A rise in Russian wheat prices is responsible for the decision
By Diego Flammini
A country’s commitment to purchase U.S. wheat shows American ag commodities are becoming more competitive, a commodity strategist said.
Egypt, which purchased 115,000 tons of U.S. wheat during the 2017-18 crop year, is expected to buy up to 1.7 million metric tons of the crop during the 2018-19 marketing year. The increase can be attributed to a Russian shortage.
A depleted supply of Russian wheat with 12.5 percent protein has caused prices surge to about US$250/mt, S&P Global Platts reported.
USDA prices from Friday showed U.S. wheat trading at about US$207/mt.
The U.S. wheat industry should welcome this opportunity to do more business with Egypt, said Moe Agostino, chief commodity strategist with Farms.com Risk Management.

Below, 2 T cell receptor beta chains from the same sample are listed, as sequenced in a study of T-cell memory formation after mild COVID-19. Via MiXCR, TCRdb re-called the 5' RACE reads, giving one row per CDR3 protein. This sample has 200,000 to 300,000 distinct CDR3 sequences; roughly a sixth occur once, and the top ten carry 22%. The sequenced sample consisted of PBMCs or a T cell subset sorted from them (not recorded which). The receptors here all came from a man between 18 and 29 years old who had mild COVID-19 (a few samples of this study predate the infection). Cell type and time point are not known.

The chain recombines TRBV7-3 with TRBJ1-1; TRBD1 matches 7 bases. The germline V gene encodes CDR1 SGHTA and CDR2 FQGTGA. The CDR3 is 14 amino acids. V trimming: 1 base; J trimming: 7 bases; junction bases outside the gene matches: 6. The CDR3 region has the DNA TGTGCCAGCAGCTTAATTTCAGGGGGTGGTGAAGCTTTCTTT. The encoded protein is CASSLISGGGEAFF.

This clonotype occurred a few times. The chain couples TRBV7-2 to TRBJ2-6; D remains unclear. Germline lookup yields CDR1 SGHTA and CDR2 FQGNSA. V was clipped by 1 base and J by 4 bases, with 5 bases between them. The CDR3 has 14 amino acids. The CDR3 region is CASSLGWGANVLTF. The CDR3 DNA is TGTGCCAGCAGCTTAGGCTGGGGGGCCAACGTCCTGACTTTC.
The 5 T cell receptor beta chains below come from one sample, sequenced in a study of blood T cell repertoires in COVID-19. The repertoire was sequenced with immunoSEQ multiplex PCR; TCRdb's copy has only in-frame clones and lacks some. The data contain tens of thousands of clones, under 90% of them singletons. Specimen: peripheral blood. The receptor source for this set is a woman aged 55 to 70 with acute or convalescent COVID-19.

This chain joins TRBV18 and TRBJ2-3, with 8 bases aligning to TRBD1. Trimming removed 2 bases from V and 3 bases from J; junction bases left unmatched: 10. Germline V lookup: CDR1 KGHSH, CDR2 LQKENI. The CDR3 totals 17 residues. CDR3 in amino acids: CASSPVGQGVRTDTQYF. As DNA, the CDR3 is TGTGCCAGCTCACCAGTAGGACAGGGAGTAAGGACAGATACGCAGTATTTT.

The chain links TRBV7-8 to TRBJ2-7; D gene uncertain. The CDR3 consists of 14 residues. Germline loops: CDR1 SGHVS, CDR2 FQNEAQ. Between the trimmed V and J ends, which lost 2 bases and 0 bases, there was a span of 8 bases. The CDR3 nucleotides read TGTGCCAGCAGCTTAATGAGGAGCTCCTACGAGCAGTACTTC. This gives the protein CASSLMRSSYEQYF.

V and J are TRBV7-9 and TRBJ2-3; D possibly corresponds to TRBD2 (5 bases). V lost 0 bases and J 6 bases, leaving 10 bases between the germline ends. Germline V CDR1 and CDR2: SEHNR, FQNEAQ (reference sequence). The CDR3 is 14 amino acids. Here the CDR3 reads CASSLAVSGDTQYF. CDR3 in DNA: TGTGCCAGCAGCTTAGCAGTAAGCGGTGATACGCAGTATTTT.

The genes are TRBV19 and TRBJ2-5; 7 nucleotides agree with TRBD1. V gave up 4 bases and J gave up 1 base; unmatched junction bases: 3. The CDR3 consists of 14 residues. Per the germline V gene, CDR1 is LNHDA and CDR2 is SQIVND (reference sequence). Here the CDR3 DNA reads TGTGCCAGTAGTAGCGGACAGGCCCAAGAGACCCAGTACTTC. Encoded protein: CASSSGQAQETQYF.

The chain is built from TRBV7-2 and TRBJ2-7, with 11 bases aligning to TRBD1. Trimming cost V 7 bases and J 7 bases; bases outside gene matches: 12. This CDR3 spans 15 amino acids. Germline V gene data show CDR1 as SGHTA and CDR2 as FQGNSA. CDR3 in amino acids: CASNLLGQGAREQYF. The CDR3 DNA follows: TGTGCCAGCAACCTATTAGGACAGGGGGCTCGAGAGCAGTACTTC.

“It’s a pretty good order,” he told Farms.com. “Demand is key to wheat and we need to see more demand to get the prices moving higher. Wheat prices across the Black Sea region (Russia, Ukraine, Belarus and Kazakhstan) hit three-year highs. So, when Egypt buys from that area, it is paying more than it did three months ago.”
Whether Egypt’s planned purchases will result in higher prices for U.S. farmers remains to be seen.
If the U.S. becomes a consistent supplier for Egyptian wheat, markets could move in a bullish direction. But some of that movement also hinges on the U.S. government shutdown, Agostino said.
“We need to start seeing back-to-back weeks where weekly U.S. shipments of wheat are in the millions of metric tons,” he said. “Then the markets will start to get excited. But, because of the government shutdown, we don’t have the data that shows U.S. export shipments.”